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      IL1- and TGFβ-Nox4 signaling, oxidative stress and DNA damage response are shared features of replicative, oncogene-induced, and drug-induced paracrine ‘Bystander senescence’

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          Abstract

          Many cancers arise at sites of infection and inflammation. Cellular senescence, a permanent state of cell cycle arrest that provides a barrier against tumorigenesis, is accompanied by elevated proinflammatory cytokines such as IL1, IL6, IL8 and TNFα. Here we demonstrate that media conditioned by cells undergoing any of the three main forms of senescence, i.e. replicative, oncogene- and drug-induced, contain high levels of IL1, IL6, and TGFb capable of inducing reactive oxygen species (ROS)-mediated DNA damage response (DDR). Persistent cytokine signaling and activated DDR evoke senescence in normal bystander cells, accompanied by activation of the JAK/STAT, TGFβ/SMAD and IL1/NFκB signaling pathways. Whereas inhibition of IL6/STAT signaling had no effect on DDR induction in bystander cells, inhibition of either TGFβ/SMAD or IL1/NFκB pathway resulted in decreased ROS production and reduced DDR in bystander cells. Simultaneous inhibition of both TGFβ/SMAD and IL1/NFκB pathways completely suppressed DDR indicating that IL1 and TGFβ cooperate to induce and/or maintain bystander senescence. Furthermore, the observed IL1- and TGFβ-induced expression of NAPDH oxidase Nox4 indicates a mechanistic link between the senescence-associated secretory phenotype (SASP) and DNA damage signaling as a feature shared by development of all major forms of paracrine bystander senescence.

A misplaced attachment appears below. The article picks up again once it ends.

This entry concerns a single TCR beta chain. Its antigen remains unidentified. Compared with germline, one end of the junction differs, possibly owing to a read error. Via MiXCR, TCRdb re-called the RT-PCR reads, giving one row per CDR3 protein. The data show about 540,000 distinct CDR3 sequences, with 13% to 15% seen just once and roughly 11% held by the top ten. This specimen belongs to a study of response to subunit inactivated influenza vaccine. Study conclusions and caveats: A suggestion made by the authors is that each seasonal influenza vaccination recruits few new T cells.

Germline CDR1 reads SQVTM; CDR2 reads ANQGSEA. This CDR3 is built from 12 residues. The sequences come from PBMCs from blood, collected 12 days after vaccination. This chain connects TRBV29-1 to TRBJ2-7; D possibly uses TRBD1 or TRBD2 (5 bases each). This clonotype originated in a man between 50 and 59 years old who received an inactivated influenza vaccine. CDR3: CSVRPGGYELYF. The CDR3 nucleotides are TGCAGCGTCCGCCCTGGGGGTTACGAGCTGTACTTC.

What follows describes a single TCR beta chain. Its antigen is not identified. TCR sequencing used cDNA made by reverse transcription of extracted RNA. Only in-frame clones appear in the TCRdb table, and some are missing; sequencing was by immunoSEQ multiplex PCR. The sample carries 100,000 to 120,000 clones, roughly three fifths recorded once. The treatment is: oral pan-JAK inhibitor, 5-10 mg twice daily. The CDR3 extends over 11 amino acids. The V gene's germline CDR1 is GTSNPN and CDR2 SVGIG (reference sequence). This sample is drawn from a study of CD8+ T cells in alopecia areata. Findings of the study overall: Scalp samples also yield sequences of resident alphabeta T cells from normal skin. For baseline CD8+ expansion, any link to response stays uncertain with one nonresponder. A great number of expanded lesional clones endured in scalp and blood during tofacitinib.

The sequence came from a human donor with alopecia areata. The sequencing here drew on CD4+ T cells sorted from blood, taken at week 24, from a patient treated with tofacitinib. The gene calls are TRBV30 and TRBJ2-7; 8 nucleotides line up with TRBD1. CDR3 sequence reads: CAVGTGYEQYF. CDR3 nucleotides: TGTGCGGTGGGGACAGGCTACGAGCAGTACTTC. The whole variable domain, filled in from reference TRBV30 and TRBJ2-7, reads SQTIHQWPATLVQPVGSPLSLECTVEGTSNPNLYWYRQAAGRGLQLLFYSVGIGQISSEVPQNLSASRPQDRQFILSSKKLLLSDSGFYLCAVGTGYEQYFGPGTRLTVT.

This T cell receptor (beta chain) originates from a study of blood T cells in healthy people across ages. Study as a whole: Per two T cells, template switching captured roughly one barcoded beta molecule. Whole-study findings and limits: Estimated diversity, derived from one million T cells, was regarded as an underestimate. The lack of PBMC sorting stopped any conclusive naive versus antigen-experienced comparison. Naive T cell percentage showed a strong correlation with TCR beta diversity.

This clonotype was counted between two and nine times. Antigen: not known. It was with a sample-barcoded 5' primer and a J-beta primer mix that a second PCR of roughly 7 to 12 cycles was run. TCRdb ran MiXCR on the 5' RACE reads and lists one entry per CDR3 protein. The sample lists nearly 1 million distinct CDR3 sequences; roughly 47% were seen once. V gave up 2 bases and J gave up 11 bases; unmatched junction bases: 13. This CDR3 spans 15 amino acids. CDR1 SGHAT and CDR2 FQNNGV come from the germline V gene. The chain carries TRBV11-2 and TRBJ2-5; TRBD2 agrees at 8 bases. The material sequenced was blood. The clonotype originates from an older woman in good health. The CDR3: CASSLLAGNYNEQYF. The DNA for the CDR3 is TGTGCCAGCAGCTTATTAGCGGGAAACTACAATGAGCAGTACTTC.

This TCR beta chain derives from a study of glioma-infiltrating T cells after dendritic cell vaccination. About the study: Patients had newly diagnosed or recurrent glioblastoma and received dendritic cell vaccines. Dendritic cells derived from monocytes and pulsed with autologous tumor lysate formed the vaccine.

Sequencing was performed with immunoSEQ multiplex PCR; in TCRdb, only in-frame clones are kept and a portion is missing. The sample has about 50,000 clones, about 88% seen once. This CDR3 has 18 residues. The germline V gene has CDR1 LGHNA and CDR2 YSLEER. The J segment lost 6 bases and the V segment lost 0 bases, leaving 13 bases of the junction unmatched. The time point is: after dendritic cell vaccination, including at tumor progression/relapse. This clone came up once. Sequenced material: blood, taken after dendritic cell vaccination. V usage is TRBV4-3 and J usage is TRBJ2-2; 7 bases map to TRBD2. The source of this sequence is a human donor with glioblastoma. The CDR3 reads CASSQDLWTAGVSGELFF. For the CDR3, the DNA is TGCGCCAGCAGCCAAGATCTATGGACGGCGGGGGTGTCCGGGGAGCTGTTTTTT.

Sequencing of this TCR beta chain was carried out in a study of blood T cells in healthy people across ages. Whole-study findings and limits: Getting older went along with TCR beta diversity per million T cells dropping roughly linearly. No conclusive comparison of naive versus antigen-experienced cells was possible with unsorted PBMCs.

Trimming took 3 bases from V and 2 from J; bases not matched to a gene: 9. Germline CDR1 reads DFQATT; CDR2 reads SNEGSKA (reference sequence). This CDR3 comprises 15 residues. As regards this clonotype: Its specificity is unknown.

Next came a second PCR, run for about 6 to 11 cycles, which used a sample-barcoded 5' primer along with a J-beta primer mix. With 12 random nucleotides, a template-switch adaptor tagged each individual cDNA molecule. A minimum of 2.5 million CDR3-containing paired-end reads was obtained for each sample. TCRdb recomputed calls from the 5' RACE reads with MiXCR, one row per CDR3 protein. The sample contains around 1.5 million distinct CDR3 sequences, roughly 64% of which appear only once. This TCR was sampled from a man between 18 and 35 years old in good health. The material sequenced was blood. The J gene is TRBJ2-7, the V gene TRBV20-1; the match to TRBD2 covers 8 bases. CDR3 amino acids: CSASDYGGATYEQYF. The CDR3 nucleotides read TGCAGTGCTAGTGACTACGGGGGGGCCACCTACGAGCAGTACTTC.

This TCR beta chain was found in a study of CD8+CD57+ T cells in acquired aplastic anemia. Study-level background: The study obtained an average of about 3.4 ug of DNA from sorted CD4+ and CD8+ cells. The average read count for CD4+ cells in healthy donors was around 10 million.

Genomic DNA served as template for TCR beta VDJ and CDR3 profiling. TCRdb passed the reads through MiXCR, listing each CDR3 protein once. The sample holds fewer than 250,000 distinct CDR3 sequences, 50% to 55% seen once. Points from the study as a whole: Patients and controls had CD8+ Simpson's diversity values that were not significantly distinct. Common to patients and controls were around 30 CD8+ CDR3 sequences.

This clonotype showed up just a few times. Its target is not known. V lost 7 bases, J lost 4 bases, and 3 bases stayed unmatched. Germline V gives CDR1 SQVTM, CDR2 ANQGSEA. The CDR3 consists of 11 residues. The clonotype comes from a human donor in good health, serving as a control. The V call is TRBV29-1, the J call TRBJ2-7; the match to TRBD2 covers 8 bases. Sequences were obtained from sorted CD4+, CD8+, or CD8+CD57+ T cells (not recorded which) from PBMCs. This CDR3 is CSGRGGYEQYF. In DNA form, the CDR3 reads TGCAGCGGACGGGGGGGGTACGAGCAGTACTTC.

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          Persistent DNA damage signaling triggers senescence-associated inflammatory cytokine secretion

          Cellular senescence suppresses cancer by stably arresting the proliferation of damaged cells1. Paradoxically, senescent cells also secrete factors that alter tissue microenvironments2. The pathways regulating this secretion are unknown. We show that damaged human cells develop persistent chromatin lesions bearing hallmarks of DNA double-strand breaks (DSBs), which initiate increased secretion of inflammatory cytokines such as interleukin-6 (IL-6). Cytokine secretion occurred only after establishment of persistent DNA damage signaling, usually associated with senescence, not after transient DNA damage responses (DDR). Initiation and maintenance of this cytokine response required the DDR proteins ATM, NBS1 and CHK2, but not the cell cycle arrest enforcers p53 and pRb. ATM was also essential for IL-6 secretion during oncogene-induced senescence and by damaged cells that bypass senescence. Further, DDR activity and IL-6 were elevated in human cancers, and ATM-depletion suppressed the ability of senescent cells to stimulate IL-6-dependent cancer cell invasiveness. Thus, in addition to orchestrating cell cycle checkpoints and DNA repair, a novel and important role of the DDR is to allow damaged cells to communicate their compromised state to the surrounding tissue.